Hispanic pastoral institute marks 25 years

PITTSFORD — The Sept. 23 event commemorating El Instituto Pastoral Hispano’s (Pastoral Hispanic School) 25th anniversary took on a festive atmosphere.

Lynette Saenz, director of the institute for the diocese’s Parish & Clergy Services, coordinated the celebration. The event included tapas and music from A Son Tropican, a group of local musicians that play traditional Puerto Rican music.

Many of the attendees sang along, including keynote speaker, Doris Valentin, director of migrant ministry for the Diocese of Buffalo. A native of Puerto Rico, Valentin even requested "Mi Viejo San Juan" before taking the podium at St. Bernard’s School of Theology and Ministry, where the institute is based.

Valentin also was the former director of the Northeast Hispanic Catholic Center in New York City, which closed and led to her move to Buffalo, she said.

She offered a historical overview of Hispanic ministry on a national level that began in the 1970s with a series of encuentros (encounters) that have taken place since then and have produced direction and focus for dioceses around the country.

Saenz noted that El Instituto Pastoral Hispano was established in 1989 following the Third National Encuentro; the Fifth National Encuentro will be held in the next year or two.

"The diocese … wanted to make sure we met the needs in the Hispanic community," Saenz said of the institute’s founding.

And since its opening, about 200 people have taken the Spanish-language classes and certifications offered, Saenz noted. Current certificate courses of study are: Catechism of the Church, Pastoral Ministries and Fundamentals of the Faith.

The programming at the institute was revamped last year, Saenz added, when it began offering a certificate program for designated ministries and an advanced certification program for lay leaders as well as continuing-education courses.

Elizabeth Johnston, intercultural program specialist for Parish & Clergy Services’ Office of Cultural Diversity, said that the programming has evolved since she graduated from the institute in 1995. She also has become an instructor for the catechism courses and plans to promote the school’s offering at more parishes to boost registration, she added.

"The restructuring we’ve gone through in the last three years has marked an important change within the Instituto itself," Johnston said, including a greater emphasis on theology.

The institute is currently planning more changes and plans to offer a six-week course in the summer, Saenz announced during the Sept. 23 event.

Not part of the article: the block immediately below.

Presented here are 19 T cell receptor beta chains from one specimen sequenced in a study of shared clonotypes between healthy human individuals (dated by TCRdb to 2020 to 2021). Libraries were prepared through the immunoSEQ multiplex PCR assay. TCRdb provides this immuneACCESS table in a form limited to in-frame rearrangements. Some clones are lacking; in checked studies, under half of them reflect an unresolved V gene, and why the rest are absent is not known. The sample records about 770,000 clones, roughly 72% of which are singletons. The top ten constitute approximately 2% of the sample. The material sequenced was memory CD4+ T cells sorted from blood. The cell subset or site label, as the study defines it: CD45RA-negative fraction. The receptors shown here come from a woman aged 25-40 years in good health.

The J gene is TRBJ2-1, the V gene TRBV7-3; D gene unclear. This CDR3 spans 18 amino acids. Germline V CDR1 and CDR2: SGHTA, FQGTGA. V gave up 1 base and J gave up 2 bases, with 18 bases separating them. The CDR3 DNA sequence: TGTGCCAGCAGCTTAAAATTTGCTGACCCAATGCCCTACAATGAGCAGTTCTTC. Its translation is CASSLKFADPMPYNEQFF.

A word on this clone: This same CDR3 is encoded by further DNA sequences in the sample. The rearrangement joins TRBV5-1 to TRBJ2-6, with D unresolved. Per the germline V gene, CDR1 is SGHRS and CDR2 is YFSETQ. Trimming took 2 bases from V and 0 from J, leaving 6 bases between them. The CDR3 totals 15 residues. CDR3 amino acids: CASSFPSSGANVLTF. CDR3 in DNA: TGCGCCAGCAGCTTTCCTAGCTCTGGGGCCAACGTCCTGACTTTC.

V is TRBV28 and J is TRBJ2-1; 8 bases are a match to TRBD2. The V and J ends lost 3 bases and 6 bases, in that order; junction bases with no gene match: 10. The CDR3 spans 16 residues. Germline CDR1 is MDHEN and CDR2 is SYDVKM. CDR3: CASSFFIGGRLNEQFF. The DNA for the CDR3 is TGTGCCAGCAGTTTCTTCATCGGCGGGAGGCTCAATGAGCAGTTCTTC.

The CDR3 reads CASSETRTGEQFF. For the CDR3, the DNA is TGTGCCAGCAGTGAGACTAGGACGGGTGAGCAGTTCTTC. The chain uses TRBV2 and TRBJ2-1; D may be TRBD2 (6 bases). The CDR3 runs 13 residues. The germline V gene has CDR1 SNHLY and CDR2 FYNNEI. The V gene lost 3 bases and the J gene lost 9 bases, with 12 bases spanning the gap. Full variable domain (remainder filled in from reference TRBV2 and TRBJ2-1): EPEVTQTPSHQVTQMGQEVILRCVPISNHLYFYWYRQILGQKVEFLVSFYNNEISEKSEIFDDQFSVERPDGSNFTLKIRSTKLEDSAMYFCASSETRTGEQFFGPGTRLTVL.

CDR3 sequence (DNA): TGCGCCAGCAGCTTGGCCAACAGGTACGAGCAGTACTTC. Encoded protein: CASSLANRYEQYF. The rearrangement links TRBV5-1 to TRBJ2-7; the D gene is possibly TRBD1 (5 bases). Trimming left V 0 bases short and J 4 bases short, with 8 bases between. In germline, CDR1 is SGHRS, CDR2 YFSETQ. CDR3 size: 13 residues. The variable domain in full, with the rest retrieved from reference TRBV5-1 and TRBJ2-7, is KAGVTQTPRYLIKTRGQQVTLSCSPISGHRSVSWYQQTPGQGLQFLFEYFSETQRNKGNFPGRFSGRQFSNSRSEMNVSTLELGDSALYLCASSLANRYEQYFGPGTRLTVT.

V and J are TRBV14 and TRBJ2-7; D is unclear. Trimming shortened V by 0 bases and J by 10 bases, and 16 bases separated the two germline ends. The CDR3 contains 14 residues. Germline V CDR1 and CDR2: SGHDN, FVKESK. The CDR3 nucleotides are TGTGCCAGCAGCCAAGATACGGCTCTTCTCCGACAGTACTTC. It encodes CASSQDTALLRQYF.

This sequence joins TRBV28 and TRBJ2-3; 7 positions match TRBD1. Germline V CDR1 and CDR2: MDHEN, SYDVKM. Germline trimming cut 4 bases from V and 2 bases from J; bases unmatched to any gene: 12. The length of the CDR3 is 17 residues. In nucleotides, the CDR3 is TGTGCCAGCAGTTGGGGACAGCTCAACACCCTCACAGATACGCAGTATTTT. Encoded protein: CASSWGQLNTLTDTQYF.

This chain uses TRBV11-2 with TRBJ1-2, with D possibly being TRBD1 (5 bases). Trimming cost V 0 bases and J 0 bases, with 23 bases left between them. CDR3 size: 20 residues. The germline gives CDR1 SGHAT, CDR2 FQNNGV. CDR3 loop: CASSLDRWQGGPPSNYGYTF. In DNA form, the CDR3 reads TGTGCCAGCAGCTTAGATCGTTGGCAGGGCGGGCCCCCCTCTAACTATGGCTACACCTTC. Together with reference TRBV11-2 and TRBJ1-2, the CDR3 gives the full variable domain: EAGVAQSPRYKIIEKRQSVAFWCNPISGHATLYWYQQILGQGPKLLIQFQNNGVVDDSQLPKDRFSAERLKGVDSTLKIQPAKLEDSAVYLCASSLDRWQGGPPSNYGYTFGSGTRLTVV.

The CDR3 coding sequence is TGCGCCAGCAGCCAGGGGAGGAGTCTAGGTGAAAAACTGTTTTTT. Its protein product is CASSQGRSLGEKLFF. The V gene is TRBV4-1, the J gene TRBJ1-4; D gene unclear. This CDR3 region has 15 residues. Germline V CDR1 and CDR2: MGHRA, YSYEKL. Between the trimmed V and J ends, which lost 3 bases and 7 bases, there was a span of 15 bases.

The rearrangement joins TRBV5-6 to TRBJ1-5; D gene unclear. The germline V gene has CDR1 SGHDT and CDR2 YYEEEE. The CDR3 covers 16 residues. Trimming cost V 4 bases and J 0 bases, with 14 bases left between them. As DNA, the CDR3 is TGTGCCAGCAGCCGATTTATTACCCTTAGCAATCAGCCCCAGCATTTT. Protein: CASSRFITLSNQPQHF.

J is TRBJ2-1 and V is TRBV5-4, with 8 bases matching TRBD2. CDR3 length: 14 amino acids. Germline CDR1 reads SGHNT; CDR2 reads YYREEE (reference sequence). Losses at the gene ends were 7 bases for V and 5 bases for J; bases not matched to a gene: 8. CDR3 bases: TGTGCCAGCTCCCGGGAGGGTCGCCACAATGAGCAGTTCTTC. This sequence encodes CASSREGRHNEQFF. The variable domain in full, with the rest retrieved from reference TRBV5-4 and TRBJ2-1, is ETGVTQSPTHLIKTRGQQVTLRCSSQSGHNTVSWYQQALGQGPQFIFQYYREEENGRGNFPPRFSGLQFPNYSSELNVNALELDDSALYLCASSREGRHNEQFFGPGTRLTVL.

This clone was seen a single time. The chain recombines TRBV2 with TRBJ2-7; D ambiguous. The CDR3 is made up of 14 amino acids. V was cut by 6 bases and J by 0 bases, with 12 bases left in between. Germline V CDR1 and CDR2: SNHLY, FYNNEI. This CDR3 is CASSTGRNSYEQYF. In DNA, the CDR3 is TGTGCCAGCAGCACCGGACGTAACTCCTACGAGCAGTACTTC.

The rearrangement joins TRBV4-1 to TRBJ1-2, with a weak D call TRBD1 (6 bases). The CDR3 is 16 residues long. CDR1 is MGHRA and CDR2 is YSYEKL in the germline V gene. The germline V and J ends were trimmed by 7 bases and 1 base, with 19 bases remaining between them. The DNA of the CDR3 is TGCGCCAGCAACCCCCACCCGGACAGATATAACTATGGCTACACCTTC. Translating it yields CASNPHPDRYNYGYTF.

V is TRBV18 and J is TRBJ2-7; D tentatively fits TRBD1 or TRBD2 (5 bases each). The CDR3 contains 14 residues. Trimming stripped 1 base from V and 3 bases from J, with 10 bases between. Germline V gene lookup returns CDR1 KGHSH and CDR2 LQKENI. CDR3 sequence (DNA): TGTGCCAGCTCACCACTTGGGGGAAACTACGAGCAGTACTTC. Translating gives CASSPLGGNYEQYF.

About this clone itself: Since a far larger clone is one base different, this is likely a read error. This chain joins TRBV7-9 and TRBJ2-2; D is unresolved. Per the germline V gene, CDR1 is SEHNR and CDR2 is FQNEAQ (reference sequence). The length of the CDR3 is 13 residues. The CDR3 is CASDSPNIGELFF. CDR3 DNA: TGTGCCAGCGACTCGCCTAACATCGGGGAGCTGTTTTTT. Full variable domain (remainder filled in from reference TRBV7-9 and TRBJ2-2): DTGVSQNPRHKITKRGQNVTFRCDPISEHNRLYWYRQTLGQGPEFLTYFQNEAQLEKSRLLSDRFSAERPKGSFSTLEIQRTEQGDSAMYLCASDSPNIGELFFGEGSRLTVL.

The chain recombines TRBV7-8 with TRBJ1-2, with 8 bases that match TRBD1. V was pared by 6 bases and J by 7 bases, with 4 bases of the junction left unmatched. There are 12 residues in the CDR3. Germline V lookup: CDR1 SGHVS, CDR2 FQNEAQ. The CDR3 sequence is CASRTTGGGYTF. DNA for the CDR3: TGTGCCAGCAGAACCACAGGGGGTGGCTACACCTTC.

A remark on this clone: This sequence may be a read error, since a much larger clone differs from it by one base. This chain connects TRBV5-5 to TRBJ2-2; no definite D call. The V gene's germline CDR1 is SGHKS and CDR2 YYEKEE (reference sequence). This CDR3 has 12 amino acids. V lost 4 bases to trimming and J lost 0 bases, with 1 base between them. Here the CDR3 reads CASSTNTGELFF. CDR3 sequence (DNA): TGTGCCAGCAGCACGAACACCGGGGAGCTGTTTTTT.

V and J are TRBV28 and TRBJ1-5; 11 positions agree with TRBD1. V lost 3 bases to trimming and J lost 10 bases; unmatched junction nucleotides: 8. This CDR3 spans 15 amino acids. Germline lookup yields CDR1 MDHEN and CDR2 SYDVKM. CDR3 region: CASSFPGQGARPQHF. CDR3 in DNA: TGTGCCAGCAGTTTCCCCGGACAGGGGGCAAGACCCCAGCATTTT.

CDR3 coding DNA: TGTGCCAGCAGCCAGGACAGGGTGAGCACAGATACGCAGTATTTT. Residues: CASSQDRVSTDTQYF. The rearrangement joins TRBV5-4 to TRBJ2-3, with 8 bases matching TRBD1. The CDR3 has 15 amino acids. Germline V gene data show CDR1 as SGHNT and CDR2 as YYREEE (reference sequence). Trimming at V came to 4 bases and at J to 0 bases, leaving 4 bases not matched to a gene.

Sister of St. Joseph Patricia Schoelles, outgoing president St. Bernard’s, said that she is grateful for the leadership Saenz has provided in recent years. And she is proud of how the institute has evolved during her 21-year tenure, at St. Bernard’s, Sister Schoelles added. Father George Heyman, who was among the more than 50 attendees at the 25th-anniversary event, will take the helm of St. Bernard’s in January.

Last year, Buffalo parishioners also took courses at the institute and the Buffalo Diocese has created a spin-off program at Christ the King Seminary in Buffalo, Sister Schoelles said.

"It’s a wonderful program of outreach to our Spanish population," she said of the institute. "Because whatever statistics you look at, the future of the Catholic Church is majority Spanish."

Wanda Medina of Rochester said that she began classes to develop her own knowledge of the faith so she can speak intelligently about Catholicism to her family and to others.

The native of Yabucoa, Puerto Rico, is enrolled in the Catechism certification course but has taken classes outside of that program depending on the availability of classes, she explained.

"In our community, people are very faithful about going to church and being involved in the community and involved in ministry," said Medina, a parishioner of St. Francis Xavier Cabrini at St. Michael Church in Rochester. "But not everybody is educated about the roots of the faith. I really need to know the roots of our faith to be able to talk about it and follow it."

Medina’s attitude offers an example of the importance of Hispanic ministry, according to Valentin.

"You’re giving a population that is faithful to our church, who want to help with the evangelization process, a way to go out there and work — even if they’re not getting paid for it — because they believe in Jesus Christ so profoundly," Valentin said.

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